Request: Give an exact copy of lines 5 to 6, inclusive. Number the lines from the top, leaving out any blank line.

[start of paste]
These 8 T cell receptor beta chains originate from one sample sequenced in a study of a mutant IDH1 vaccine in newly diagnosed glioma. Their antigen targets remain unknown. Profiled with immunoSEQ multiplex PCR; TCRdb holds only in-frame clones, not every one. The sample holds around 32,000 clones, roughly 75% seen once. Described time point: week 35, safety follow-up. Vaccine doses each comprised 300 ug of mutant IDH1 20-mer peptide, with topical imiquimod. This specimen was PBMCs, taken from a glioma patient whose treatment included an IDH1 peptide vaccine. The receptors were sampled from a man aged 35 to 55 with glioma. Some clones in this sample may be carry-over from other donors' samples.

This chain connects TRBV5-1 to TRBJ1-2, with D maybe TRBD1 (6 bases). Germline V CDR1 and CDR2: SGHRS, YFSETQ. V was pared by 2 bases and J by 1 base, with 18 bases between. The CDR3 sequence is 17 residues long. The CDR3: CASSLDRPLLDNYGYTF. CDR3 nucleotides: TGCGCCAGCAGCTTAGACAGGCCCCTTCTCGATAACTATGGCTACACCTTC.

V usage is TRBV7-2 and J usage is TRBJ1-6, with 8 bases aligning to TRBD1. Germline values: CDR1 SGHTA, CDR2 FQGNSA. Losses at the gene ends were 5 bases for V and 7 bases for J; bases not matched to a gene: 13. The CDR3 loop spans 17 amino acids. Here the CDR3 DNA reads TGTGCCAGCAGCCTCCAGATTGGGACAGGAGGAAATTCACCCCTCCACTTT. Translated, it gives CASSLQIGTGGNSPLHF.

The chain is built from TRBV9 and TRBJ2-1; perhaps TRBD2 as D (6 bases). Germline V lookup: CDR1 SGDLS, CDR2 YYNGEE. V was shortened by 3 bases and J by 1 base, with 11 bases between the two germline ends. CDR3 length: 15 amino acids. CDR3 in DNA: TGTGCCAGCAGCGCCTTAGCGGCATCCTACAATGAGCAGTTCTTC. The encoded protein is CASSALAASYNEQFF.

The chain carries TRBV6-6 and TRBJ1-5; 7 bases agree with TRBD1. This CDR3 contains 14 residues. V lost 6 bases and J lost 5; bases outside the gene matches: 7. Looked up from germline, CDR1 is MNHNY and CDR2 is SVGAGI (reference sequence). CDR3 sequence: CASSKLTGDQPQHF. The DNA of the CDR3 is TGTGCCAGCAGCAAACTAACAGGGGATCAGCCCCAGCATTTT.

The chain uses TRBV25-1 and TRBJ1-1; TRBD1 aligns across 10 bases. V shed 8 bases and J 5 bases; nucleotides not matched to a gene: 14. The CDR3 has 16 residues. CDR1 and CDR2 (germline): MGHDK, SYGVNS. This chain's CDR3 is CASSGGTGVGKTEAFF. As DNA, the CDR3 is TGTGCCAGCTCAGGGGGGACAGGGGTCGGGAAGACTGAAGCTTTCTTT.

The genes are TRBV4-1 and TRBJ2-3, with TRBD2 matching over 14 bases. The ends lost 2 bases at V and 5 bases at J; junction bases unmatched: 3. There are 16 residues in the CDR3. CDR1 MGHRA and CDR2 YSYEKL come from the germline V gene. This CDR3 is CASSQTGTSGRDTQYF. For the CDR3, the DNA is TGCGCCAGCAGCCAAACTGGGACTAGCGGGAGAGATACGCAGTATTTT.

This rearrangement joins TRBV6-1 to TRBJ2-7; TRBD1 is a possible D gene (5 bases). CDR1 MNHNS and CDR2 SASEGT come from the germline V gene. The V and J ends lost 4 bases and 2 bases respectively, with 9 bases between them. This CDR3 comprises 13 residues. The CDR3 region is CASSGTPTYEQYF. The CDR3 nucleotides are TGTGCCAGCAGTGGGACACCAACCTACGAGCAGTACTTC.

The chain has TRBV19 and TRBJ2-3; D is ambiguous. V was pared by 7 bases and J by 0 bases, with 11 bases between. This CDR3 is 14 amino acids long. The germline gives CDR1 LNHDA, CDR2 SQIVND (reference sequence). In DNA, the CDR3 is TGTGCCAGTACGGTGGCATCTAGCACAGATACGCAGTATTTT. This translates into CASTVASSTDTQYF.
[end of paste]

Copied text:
The chain carries TRBV6-6 and TRBJ1-5; 7 bases agree with TRBD1. This CDR3 contains 14 residues. V lost 6 bases and J lost 5; bases outside the gene matches: 7. Looked up from germline, CDR1 is MNHNY and CDR2 is SVGAGI (reference sequence). CDR3 sequence: CASSKLTGDQPQHF. The DNA of the CDR3 is TGTGCCAGCAGCAAACTAACAGGGGATCAGCCCCAGCATTTT.

The chain uses TRBV25-1 and TRBJ1-1; TRBD1 aligns across 10 bases. V shed 8 bases and J 5 bases; nucleotides not matched to a gene: 14. The CDR3 has 16 residues. CDR1 and CDR2 (germline): MGHDK, SYGVNS. This chain's CDR3 is CASSGGTGVGKTEAFF. As DNA, the CDR3 is TGTGCCAGCTCAGGGGGGACAGGGGTCGGGAAGACTGAAGCTTTCTTT.